Are you a working Mum? As in, are you a Mum who also has a paid job that you go to regularly? Yep. Me too. And I love it.
I love being a Mum, but I also love working. And if I’m perfectly honest – some days I love working more than I love being a Mum. Some days, when the girls are abso-freaking-lutely doing my head in, I’d much rather be at work. Why wouldn’t I prefer to be in my lovely quiet office, with a hot cup of tea and a caseload full of clients who probably aren’t going to pee, poo or vomit on me, nor call me an “old bogan”, cry incessantly for 6 hours for no apparent reason, slam doors in my face, or try to force-feed me their half chewed piece of cucumber?
Being a Mum is a tough gig, and some days, the payoffs just don’t seem to show up. I was talking to another lovely Mumma on Saturday night about how much we “give” of ourselves as Mums. Every single day – give. give. give. And kids are pretty amazing at take. take. take. It’s a rare day when the give:take ratio ends up in Mum’s favour. So here’s how I see parenting – it’s a long term investment really. The hard work you put into your kids every single day is like compound interest. That $0.05 per day doesn’t seem like much, but in 18 years you’re going to reap the rewards!
But back to working mums. Perhaps the reason I some days prefer work to “mummy duties” is because that give:take ratio is much more in my favour when I’m at work. I work just as hard at work as I do at home, but at work I get great feedback from my clients. I get a verbal confirmation that what I’m doing on that particular day is incredibly valuable and appreciated. I also get a great sense of pride that I’m using my brain and intellect and making the most of those several years of post-high school study. Plus I get paid real money, which is generally society’s way of evening out the give:take ratio.
Now please don’t get cranky, because I’m simply being honest here. Over my almost four years as a Mum one thing I know for certain is that there isn’t nearly enough brutal honesty amongst the general “Mama” community out there. So it’s my mission to #keepitrealmama
I’m writing this post for all of you amazing Mums out there who do go out to work, who love it and who are sick of being told that it makes them somehow less of a Mum, or that they’re doing their kids a disservice.
I think it’s about time we working Mums stopped apologising for everything we think and feel, and started being honest with ourselves about why we work and how we feel about it.
Just because you work, and love to work and are quite happy (ie, not guilty at all) about dropping your kids off to childcare – doesn’t make you a bad Mum. It doesn’t mean you love your child any less than a Mum who doesn’t work, or who does work but chooses not to use childcare, or whatever. It just means that your values are different to those people. It’s not better or worse. It’s just different. Embrace that. Be true to who you are. Be honest with yourself and with others. Because by living your truth, and releasing yourself from the “guilt” society says all working Mums have to face, you’ll be doing the best thing ever for your health and wellbeing.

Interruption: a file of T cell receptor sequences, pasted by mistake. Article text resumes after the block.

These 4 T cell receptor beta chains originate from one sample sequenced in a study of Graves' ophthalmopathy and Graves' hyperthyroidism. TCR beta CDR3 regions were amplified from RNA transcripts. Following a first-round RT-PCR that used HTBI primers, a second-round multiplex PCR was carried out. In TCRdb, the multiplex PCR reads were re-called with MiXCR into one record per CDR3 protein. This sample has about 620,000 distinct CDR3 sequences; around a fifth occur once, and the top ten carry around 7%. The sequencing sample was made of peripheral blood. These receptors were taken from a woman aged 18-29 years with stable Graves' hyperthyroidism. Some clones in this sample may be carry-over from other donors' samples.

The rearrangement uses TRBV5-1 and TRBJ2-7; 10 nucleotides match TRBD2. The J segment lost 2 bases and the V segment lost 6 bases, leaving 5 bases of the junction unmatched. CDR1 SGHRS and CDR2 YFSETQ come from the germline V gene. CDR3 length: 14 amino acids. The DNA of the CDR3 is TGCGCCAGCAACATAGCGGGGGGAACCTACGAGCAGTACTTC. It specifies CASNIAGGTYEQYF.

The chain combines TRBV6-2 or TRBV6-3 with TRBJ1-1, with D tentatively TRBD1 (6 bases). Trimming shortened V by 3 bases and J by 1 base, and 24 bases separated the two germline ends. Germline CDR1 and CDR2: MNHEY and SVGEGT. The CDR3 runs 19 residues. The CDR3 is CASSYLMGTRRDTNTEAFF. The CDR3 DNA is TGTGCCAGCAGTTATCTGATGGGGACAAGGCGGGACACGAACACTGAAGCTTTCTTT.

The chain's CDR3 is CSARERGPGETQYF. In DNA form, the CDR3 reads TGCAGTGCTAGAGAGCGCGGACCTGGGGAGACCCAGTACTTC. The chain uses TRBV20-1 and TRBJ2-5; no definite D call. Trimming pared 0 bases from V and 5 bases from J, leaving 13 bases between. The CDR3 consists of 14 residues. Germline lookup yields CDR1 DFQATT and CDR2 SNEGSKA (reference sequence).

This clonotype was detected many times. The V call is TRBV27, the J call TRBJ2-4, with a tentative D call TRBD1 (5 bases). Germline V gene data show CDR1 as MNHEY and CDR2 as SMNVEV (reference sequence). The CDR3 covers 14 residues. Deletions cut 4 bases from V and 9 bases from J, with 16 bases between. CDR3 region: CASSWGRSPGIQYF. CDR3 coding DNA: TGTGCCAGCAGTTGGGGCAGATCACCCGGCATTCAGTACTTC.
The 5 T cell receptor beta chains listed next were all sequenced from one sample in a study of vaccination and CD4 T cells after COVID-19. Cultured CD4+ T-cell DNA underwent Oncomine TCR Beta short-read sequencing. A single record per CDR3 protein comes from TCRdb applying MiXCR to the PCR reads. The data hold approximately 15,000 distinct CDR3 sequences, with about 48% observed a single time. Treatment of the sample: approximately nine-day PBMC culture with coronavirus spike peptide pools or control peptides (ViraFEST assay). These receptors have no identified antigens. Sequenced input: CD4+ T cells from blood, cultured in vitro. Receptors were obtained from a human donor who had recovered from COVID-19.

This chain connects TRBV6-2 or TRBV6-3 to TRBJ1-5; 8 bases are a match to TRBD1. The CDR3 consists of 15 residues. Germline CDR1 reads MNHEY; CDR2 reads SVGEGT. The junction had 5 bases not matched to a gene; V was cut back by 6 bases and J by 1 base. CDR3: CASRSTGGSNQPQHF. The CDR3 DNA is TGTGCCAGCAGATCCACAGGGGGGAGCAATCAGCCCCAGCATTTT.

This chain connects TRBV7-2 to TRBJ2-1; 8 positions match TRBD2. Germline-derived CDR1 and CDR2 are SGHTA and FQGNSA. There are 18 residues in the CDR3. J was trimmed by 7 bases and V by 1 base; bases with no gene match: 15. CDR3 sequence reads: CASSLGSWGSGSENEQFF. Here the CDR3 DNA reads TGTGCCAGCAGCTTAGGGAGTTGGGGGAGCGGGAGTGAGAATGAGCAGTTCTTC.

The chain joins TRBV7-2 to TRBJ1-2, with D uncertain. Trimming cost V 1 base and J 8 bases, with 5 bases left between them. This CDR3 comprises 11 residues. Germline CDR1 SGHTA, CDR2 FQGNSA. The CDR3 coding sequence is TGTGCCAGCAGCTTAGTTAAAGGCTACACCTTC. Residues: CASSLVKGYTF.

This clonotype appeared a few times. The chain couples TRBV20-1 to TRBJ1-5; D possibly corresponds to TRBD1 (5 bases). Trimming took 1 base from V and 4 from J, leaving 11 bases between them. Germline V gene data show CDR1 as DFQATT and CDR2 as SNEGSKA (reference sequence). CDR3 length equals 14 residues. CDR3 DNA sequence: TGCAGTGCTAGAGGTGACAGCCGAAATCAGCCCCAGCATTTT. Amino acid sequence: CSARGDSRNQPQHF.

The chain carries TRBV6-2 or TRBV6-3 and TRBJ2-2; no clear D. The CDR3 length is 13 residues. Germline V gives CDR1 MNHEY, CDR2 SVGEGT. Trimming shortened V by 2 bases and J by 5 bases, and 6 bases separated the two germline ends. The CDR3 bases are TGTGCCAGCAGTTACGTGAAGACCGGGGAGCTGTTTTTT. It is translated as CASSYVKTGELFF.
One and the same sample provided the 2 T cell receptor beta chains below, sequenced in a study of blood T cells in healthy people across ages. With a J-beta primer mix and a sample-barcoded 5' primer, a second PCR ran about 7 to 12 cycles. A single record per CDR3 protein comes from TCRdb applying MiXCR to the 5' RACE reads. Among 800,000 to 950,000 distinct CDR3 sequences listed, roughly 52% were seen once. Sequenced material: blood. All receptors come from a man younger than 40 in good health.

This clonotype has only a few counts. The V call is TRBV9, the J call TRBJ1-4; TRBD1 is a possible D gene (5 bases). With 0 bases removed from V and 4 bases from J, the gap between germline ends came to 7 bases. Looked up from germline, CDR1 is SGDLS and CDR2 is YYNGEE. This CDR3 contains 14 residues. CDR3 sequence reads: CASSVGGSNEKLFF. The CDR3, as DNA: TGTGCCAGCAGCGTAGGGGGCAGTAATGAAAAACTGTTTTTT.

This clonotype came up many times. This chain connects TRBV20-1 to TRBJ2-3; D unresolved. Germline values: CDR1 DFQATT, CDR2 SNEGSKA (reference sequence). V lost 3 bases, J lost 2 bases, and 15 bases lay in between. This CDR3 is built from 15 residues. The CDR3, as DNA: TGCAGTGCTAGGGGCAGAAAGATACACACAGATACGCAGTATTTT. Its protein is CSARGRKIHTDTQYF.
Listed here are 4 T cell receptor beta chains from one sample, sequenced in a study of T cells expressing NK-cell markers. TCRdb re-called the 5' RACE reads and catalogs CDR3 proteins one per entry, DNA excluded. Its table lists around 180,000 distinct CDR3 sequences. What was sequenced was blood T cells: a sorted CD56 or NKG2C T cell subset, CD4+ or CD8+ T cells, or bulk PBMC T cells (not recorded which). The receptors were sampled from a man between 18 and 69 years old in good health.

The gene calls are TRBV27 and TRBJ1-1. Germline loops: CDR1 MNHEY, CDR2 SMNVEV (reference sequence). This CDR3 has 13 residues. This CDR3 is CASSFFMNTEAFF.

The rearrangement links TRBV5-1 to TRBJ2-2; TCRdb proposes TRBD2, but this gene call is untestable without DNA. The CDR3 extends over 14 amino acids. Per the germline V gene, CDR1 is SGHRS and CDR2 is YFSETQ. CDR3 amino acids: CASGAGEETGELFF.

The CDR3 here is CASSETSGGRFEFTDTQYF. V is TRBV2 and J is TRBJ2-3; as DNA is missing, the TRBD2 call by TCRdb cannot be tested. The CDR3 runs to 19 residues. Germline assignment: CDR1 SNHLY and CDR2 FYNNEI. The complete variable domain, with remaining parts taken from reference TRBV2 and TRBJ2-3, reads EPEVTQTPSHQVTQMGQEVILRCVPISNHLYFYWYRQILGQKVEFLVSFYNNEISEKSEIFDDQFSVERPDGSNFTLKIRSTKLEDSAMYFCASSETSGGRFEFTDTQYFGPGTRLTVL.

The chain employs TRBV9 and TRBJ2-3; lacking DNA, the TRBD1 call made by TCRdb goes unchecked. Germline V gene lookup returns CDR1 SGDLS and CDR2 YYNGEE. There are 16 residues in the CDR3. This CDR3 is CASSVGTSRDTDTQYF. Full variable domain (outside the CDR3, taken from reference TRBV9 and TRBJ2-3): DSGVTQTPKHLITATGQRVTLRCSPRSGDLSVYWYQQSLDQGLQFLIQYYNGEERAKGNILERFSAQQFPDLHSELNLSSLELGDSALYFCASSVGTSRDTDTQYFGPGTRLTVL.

I’m not a fan of “mummy guilt”. Never have been, never will be. It’s a particularly useless emotion. I understand that guilt, in its purest form, is essential in our society. If you maliciously hurt someone, then hell yeah, I want you to feel guilty. But don’t feel guilty for going back to the job that you love. For continuing in a career you’ve spent years and thousands of dollars studying, for doing work which makes a difference in the world, for earning an income to be able to feed your family, or to be able to buy yourself a new pair of designer sunnies without feeling like you have to ask “permission” from your husband. And most definitely don’t feel guilty for being an amazing female role model for your children (your daughters AND your sons) – for demonstrating the truth that women can do, be and have anything they want to be – including being a Mum who also works – or a worker who’s also a Mum. Don’t feel guilty about that.
Feel proud. Feel alive. Feel like you’re contributing to your family, to society, to your own personal fulfilment.
Feel happy and confident to be you. Because that’s all you need to be.
Cheers, Sarah xx